TAX ALERT: Non-employee compensation


The IRS revived the use of Form 1099-NEC for use in reporting non-employee compensation for 2020. This form was last used in 1982 but now will be used to report 2020 non-employee compensation. Corresponding changes were made to the old 1099-MISC form. The due dates are also changed. The IRS will not share non-employee compensation data with states. The new form is used for individuals, partnership, estate, or corporations. Should include payments for services and payments for parts or materials used to perform the services. It is required when the payments total more than $600 for the year.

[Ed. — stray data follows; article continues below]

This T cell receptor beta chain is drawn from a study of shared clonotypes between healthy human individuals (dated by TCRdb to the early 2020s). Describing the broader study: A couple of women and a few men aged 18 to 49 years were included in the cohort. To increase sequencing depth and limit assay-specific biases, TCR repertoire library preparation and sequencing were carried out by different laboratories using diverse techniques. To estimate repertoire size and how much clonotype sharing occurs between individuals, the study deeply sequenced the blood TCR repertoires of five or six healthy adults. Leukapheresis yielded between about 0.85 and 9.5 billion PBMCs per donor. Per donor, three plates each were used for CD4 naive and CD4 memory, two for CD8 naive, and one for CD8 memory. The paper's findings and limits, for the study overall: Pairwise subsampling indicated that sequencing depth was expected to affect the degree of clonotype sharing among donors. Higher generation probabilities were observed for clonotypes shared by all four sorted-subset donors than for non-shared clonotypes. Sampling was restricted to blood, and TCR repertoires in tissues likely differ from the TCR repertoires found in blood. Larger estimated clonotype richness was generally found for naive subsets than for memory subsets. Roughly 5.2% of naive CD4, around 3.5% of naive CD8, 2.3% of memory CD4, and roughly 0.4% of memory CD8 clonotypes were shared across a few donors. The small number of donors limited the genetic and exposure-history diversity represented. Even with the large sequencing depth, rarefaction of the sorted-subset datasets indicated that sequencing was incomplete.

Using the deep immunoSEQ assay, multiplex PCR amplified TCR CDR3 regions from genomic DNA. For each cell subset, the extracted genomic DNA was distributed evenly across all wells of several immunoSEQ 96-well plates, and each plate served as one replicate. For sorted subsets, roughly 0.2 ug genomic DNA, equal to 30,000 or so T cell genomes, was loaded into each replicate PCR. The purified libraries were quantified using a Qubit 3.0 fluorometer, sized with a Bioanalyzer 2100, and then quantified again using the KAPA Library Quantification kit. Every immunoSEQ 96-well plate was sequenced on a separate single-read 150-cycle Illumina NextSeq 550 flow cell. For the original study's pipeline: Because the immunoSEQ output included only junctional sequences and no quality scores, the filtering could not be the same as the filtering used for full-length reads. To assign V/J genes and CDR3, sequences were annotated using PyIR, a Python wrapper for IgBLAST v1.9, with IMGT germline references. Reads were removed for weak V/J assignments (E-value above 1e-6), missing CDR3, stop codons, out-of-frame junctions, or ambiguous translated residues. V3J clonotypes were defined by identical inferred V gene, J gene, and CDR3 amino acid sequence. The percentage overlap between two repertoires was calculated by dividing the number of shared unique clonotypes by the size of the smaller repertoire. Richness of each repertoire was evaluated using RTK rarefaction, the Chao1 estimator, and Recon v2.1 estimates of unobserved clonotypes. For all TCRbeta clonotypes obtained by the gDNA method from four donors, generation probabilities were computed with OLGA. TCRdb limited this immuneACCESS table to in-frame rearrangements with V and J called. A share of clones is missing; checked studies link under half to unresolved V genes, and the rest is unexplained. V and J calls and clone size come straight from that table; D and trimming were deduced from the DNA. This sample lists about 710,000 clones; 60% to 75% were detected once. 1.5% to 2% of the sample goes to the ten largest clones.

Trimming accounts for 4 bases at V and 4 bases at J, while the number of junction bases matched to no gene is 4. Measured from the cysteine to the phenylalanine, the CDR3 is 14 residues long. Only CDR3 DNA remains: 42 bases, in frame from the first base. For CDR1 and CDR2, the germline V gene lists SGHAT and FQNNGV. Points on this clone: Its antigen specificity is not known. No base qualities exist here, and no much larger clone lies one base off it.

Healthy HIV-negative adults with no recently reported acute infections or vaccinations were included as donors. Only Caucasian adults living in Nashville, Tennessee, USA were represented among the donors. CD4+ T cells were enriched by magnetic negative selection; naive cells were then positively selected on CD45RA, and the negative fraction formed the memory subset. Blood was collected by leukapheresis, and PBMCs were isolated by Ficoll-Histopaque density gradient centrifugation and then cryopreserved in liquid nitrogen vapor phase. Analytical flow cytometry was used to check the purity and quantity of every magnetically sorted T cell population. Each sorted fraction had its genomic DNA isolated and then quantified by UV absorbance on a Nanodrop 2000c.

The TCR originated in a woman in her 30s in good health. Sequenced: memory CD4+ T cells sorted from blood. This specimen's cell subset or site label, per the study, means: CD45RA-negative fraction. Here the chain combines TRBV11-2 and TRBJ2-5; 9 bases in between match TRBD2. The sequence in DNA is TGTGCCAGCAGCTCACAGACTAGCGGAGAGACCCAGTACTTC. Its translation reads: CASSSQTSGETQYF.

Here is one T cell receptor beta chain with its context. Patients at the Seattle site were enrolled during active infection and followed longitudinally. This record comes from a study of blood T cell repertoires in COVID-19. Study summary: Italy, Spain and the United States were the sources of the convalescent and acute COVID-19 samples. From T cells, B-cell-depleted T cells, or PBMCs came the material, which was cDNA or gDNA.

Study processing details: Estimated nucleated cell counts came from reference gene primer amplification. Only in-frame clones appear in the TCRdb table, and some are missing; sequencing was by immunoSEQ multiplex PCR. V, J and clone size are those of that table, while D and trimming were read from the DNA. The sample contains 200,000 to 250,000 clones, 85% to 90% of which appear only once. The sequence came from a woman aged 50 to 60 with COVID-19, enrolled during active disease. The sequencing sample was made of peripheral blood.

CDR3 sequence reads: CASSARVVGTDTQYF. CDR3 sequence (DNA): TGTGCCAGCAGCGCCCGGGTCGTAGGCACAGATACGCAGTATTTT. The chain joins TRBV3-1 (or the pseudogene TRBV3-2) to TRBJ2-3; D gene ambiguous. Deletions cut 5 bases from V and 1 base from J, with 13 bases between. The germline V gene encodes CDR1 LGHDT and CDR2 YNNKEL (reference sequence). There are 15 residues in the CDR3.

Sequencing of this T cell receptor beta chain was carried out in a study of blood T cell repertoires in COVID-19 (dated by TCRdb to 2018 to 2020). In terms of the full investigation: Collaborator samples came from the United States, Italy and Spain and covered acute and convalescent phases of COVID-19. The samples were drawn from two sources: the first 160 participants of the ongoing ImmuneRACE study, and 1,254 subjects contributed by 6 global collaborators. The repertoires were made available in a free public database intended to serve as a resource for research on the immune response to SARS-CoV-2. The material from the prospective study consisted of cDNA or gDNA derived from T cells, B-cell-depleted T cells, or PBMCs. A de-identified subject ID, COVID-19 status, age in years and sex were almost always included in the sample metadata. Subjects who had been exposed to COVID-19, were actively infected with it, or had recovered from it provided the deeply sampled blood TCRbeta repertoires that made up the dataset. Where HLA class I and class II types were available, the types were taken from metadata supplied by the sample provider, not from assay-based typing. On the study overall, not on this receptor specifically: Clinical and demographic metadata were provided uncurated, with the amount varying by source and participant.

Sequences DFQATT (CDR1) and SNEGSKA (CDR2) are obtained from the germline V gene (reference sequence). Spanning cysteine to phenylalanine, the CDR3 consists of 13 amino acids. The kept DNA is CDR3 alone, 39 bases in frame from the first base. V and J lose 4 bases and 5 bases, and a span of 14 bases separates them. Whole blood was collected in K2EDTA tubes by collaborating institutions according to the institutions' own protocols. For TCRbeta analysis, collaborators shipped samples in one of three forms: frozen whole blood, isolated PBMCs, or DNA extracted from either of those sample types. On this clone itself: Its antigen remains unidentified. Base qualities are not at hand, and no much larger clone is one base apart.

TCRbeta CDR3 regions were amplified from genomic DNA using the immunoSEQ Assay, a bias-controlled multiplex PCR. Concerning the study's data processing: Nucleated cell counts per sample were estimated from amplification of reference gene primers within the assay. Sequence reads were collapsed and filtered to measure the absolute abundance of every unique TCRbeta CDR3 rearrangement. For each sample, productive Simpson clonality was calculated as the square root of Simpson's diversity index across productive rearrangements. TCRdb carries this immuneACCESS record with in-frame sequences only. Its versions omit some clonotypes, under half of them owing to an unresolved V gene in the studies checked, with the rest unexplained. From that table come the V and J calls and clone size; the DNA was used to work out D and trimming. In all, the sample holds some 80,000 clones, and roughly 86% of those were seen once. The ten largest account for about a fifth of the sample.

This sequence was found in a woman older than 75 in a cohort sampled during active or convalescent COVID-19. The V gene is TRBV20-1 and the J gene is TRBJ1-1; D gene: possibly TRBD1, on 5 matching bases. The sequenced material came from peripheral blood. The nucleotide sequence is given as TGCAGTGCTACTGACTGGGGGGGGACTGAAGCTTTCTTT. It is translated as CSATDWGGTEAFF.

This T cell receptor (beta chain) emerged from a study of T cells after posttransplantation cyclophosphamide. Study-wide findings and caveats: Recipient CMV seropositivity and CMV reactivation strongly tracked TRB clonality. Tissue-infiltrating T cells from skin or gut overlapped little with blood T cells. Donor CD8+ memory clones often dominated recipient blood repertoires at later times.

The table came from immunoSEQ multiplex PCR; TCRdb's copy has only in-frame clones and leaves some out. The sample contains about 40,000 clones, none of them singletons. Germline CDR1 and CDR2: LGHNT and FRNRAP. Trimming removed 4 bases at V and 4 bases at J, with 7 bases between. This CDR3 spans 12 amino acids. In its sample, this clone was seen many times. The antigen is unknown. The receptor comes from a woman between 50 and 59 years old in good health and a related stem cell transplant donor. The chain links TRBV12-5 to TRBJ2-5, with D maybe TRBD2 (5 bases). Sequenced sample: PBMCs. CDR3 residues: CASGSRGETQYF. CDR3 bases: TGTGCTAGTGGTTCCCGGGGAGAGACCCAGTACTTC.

What does it mean for small businesses? It means that we need to be more clear in thinking through the tax impact of the contracts we devise and later report. Those who maintain inadequate  records risk eventually over-paying income taxes and penalties. Errors and underreported gross income will be easy for IRS to identify and target with automated additional tax assessment.

While the change has received little media attention so far, I advise discussion and use of caution in small business expense payments that include payments for labor of people who are not your employees. More discussion is likely as the accounting profession adjusts to the change. The starting point for most small businesses and their accountants will be to review the form instructions and any related regulations when they are eventually published.

In summary, I think this will prove to be  a bigger deal in changing the small business tax landscape than most people recognize at this time.